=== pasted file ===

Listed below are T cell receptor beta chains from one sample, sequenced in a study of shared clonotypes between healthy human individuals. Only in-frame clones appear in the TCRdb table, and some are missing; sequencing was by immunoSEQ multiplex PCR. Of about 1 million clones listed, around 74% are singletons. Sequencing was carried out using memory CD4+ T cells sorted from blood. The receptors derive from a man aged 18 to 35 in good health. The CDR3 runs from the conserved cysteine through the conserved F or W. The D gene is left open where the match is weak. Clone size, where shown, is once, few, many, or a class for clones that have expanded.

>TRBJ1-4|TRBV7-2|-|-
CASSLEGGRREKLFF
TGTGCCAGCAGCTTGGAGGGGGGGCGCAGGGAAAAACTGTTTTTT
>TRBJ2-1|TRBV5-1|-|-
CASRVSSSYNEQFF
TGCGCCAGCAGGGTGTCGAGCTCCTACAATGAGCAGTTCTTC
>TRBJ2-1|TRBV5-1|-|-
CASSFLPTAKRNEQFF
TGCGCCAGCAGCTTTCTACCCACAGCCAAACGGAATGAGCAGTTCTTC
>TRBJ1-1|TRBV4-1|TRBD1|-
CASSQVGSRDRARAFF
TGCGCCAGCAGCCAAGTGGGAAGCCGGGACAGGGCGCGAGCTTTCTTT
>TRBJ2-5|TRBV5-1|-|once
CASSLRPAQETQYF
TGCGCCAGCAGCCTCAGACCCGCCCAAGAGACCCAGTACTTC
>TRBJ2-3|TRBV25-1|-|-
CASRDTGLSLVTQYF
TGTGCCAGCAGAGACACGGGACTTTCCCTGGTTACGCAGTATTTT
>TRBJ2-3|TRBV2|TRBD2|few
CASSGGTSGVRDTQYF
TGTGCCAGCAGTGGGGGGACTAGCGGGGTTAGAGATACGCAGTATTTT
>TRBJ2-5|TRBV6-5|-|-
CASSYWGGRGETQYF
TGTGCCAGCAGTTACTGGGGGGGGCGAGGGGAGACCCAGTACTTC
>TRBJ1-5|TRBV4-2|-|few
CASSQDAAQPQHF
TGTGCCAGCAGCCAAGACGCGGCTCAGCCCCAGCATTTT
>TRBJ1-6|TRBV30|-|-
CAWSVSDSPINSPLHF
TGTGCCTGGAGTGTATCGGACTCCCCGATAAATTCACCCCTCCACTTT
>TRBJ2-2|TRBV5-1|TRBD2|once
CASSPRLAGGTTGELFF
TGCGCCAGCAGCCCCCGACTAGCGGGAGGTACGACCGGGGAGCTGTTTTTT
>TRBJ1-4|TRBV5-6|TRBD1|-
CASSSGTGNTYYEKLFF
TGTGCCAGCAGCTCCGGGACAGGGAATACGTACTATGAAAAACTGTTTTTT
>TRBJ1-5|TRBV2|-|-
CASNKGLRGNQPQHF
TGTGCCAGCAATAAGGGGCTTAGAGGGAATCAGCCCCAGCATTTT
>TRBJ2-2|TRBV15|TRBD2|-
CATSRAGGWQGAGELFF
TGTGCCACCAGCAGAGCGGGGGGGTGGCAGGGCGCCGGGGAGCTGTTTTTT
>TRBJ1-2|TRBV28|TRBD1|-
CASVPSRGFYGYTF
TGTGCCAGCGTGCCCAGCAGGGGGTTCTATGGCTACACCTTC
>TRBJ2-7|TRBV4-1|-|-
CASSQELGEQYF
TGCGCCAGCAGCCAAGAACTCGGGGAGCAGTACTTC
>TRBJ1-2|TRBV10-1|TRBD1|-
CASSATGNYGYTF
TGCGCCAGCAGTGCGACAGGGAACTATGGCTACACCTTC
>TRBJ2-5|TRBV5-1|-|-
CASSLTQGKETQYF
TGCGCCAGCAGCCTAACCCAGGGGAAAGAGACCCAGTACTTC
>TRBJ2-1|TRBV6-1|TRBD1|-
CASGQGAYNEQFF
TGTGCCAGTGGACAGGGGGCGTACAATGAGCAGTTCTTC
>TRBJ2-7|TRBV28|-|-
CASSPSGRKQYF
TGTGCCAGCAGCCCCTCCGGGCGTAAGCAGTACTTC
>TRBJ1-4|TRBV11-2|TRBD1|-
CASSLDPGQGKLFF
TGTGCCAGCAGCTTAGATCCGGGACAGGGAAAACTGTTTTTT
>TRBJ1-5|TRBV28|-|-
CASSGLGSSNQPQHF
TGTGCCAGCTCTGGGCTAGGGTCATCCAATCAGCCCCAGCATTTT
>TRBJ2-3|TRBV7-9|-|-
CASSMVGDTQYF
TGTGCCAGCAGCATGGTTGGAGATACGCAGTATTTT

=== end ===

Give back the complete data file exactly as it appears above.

Listed below are T cell receptor beta chains from one sample, sequenced in a study of shared clonotypes between healthy human individuals. Only in-frame clones appear in the TCRdb table, and some are missing; sequencing was by immunoSEQ multiplex PCR. Of about 1 million clones listed, around 74% are singletons. Sequencing was carried out using memory CD4+ T cells sorted from blood. The receptors derive from a man aged 18 to 35 in good health. The CDR3 runs from the conserved cysteine through the conserved F or W. The D gene is left open where the match is weak. Clone size, where shown, is once, few, many, or a class for clones that have expanded.

>TRBJ1-4|TRBV7-2|-|-
CASSLEGGRREKLFF
TGTGCCAGCAGCTTGGAGGGGGGGCGCAGGGAAAAACTGTTTTTT
>TRBJ2-1|TRBV5-1|-|-
CASRVSSSYNEQFF
TGCGCCAGCAGGGTGTCGAGCTCCTACAATGAGCAGTTCTTC
>TRBJ2-1|TRBV5-1|-|-
CASSFLPTAKRNEQFF
TGCGCCAGCAGCTTTCTACCCACAGCCAAACGGAATGAGCAGTTCTTC
>TRBJ1-1|TRBV4-1|TRBD1|-
CASSQVGSRDRARAFF
TGCGCCAGCAGCCAAGTGGGAAGCCGGGACAGGGCGCGAGCTTTCTTT
>TRBJ2-5|TRBV5-1|-|once
CASSLRPAQETQYF
TGCGCCAGCAGCCTCAGACCCGCCCAAGAGACCCAGTACTTC
>TRBJ2-3|TRBV25-1|-|-
CASRDTGLSLVTQYF
TGTGCCAGCAGAGACACGGGACTTTCCCTGGTTACGCAGTATTTT
>TRBJ2-3|TRBV2|TRBD2|few
CASSGGTSGVRDTQYF
TGTGCCAGCAGTGGGGGGACTAGCGGGGTTAGAGATACGCAGTATTTT
>TRBJ2-5|TRBV6-5|-|-
CASSYWGGRGETQYF
TGTGCCAGCAGTTACTGGGGGGGGCGAGGGGAGACCCAGTACTTC
>TRBJ1-5|TRBV4-2|-|few
CASSQDAAQPQHF
TGTGCCAGCAGCCAAGACGCGGCTCAGCCCCAGCATTTT
>TRBJ1-6|TRBV30|-|-
CAWSVSDSPINSPLHF
TGTGCCTGGAGTGTATCGGACTCCCCGATAAATTCACCCCTCCACTTT
>TRBJ2-2|TRBV5-1|TRBD2|once
CASSPRLAGGTTGELFF
TGCGCCAGCAGCCCCCGACTAGCGGGAGGTACGACCGGGGAGCTGTTTTTT
>TRBJ1-4|TRBV5-6|TRBD1|-
CASSSGTGNTYYEKLFF
TGTGCCAGCAGCTCCGGGACAGGGAATACGTACTATGAAAAACTGTTTTTT
>TRBJ1-5|TRBV2|-|-
CASNKGLRGNQPQHF
TGTGCCAGCAATAAGGGGCTTAGAGGGAATCAGCCCCAGCATTTT
>TRBJ2-2|TRBV15|TRBD2|-
CATSRAGGWQGAGELFF
TGTGCCACCAGCAGAGCGGGGGGGTGGCAGGGCGCCGGGGAGCTGTTTTTT
>TRBJ1-2|TRBV28|TRBD1|-
CASVPSRGFYGYTF
TGTGCCAGCGTGCCCAGCAGGGGGTTCTATGGCTACACCTTC
>TRBJ2-7|TRBV4-1|-|-
CASSQELGEQYF
TGCGCCAGCAGCCAAGAACTCGGGGAGCAGTACTTC
>TRBJ1-2|TRBV10-1|TRBD1|-
CASSATGNYGYTF
TGCGCCAGCAGTGCGACAGGGAACTATGGCTACACCTTC
>TRBJ2-5|TRBV5-1|-|-
CASSLTQGKETQYF
TGCGCCAGCAGCCTAACCCAGGGGAAAGAGACCCAGTACTTC
>TRBJ2-1|TRBV6-1|TRBD1|-
CASGQGAYNEQFF
TGTGCCAGTGGACAGGGGGCGTACAATGAGCAGTTCTTC
>TRBJ2-7|TRBV28|-|-
CASSPSGRKQYF
TGTGCCAGCAGCCCCTCCGGGCGTAAGCAGTACTTC
>TRBJ1-4|TRBV11-2|TRBD1|-
CASSLDPGQGKLFF
TGTGCCAGCAGCTTAGATCCGGGACAGGGAAAACTGTTTTTT
>TRBJ1-5|TRBV28|-|-
CASSGLGSSNQPQHF
TGTGCCAGCTCTGGGCTAGGGTCATCCAATCAGCCCCAGCATTTT
>TRBJ2-3|TRBV7-9|-|-
CASSMVGDTQYF
TGTGCCAGCAGCATGGTTGGAGATACGCAGTATTTT